Review: 2013 GMC Terrain Denali a Luxury Crossover with Fascinating Technology


The 2013 GMC Terrain Denali has a distinctive grill that makes it stand out from the competition.

By Keith Griffin
It’s a pleasant surprise when a GMC Terrain Denali is delivered to my door for a couple of reasons: Denali is the crème de la crème trim level of the GMC lineup and, frankly, I have driven one GMC in the last five years.

So, it’s nice to see GMC paying attention to New England again and it’s just as nice to have spent a week behind the wheel of the Terrain Denali. It’s an impressively comfortable, smooth riding crossover utility vehicle that just soaks up the miles.
For 2013, the Terrain Denali gets a more powerful 3.6-liter V-6 with 301 horsepower and 272 lb.-ft. of torque. The best part is it gets the same EPA-rated fuel economy as the previous 3.0-liter V-6 at 16-mpg city and 23-mpg highway. It has the zest for spirited acceleration on highway on-ramps but doesn’t jump when the light hits green like some power crossovers can do when empty.
The base GMC Terrain Denali comes with a 2.4-liter, Ecotec four-cylinder engine with 182 horsepower with an EPA-estimated highway fuel economy rating of 32 mpg (on the front-wheel drive version) and more than 500 miles of highway-only cruising range per tank. It’s going to be the better choice if you’re a road warrior who chews up lots of miles. Once you’re up to speed you will appreciate its fuel-sipping nature.
The 2013 GMC Terrain Denali will practically scream at you with a visual aid if you’re about to strike the car in front of you.
One of the best features on the 2013 Terrain Denali is in the safety category. It’s the forward collision alert. It sits mounted atop the center stack on the dashboard. Follow at a safe distance and things stay green. Start to drift too close and it switches over to yellow. Venture too close through inattention and its blares a warning. I found it amazingly reassuring during heavy traffic.
The forward collision alert and the lane departure warning system use the industry’s first single-camera crash-avoidance system to visually and audibly warn drivers when a collision is imminent or the vehicle crosses a lane marker. Also standard are Side Blind Zone Alert and Rear Cross Traffic Alert, which help avoid collisions by using radar to watch spots the driver may not be able to see – and provide visible and audible warnings.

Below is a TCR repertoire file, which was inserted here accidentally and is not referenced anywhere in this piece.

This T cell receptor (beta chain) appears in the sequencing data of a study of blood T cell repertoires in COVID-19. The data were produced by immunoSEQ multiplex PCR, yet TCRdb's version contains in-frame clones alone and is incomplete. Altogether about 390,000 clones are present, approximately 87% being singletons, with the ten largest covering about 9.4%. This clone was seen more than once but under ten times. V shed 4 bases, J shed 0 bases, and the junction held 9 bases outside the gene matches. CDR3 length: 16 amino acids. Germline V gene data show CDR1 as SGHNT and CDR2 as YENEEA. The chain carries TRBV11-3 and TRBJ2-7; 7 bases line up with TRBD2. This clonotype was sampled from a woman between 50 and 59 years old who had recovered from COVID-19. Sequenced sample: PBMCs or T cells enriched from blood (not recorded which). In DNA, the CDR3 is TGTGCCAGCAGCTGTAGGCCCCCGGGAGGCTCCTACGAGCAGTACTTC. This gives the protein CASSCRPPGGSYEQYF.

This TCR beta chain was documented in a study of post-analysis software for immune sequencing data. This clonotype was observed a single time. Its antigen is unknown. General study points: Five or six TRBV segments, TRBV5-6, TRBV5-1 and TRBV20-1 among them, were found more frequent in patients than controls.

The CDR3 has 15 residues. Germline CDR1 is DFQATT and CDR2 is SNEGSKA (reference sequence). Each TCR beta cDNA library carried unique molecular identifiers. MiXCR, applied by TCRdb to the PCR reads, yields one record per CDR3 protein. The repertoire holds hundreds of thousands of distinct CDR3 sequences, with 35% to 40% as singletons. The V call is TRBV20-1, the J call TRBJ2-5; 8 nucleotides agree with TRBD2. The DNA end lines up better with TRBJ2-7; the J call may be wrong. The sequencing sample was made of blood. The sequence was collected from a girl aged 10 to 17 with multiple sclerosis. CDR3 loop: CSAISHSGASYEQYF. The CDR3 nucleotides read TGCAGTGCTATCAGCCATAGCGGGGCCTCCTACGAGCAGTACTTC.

The Rear Cross Traffic Alert should actually be called the mall parking lot protection system. It lets you know when you’re backing out if unseen cars are coming your way. Frankly, it’s a system much more useful on sedans that get blocked by tall vehicles but it’s still a nice level of protection that is going to significantly reduce the amount of side accidents in parking lots. (I didn’t experience it on the Terrain, fortunately, but I have seen it demonstrated on Ford products and it works amazingly well.)
The Terrain Denali doesn’t skimp on other safety features. They include:
• six standard air bags including dual frontal air bags, head curtain side air bags and pelvic/thorax seat-mounted side air bags;
• standard four-wheel anti-lock disc brakes with Electronic Brake Force Distribution;
• StabiliTrak electronic stability control, traction control and rollover mitigation; and,
• standard rear-vision camera that helps drivers identify objects behind the vehicle.
The interior of the 2013 GMC Terrain Denali is well appointed and, more importantly, intuitive.
You can’t really consider all-wheel drive a safety feature but it does add confidence to the driving experience. The Terrain Denali is available in either front wheel drive (standard) or all-wheel drive as an option. The model loaned to me for a week by GMC had all-wheel drive.
All this luxury – and GMC’s Denali trim is really about luxury – does not come at a prohibitive price. The base Terrain Denali can be had for $36,275 with the four-cylinder engine. As I said above, road warriors would actually do better with this engine – and even soccer moms who don’t need lots of power around town.
The V6 engine is a $1750 option. Carrying lots of people and/or cargo on a regular basis? Than this is the engine for you. It came in handy on a sojourn to the Big E recently when we packed three adults and two kids inside. Fortunately (or unfortunately if you ask my 7-year old) we didn’t bring a lot of stuff back with us from the fair.
The Terrain Denali comes with a new for 2013 color touch navigation radio, with touch-screen control that incorporates all of the IntelliLink features like Pandora radio that syncs with your smartphone, and more. It can also read music directly off a flash drive if you don’t have a smartphone with Bluetooth.
The 2013 GMC Terrain Denali features dual exhaust for power and a power liftgate for ease of loading.
Color me a huge fan of the 2013 GMC Terrain Denali. It’s nice to see the company finally making an effort to get vehicles back in the New England press fleet. The Terrain is really a crossover with the right amount of luxury that New Englanders should strongly consider.
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  • Wheelbase: 112.5 inches
  • Length: 187.8 inches
  • Width: 72.8 inches
  • Height: 66.3 inches
  • Curb weight: 4188 lbs.
  • Engine: 3.6-liter, V6
  • Horsepower: 301 @ 6500 rpm
  • Torque: 272 @ 4800 rpm
  • EPA estimated mpg city/highway: 16/23 AWD
  • Base price: $36,275
  • As-tested price: $40,425
  • Also consider: (a comparative vehicle) Kia Sorrento, Ford Flex, Dodge Durango

Images (c) GMC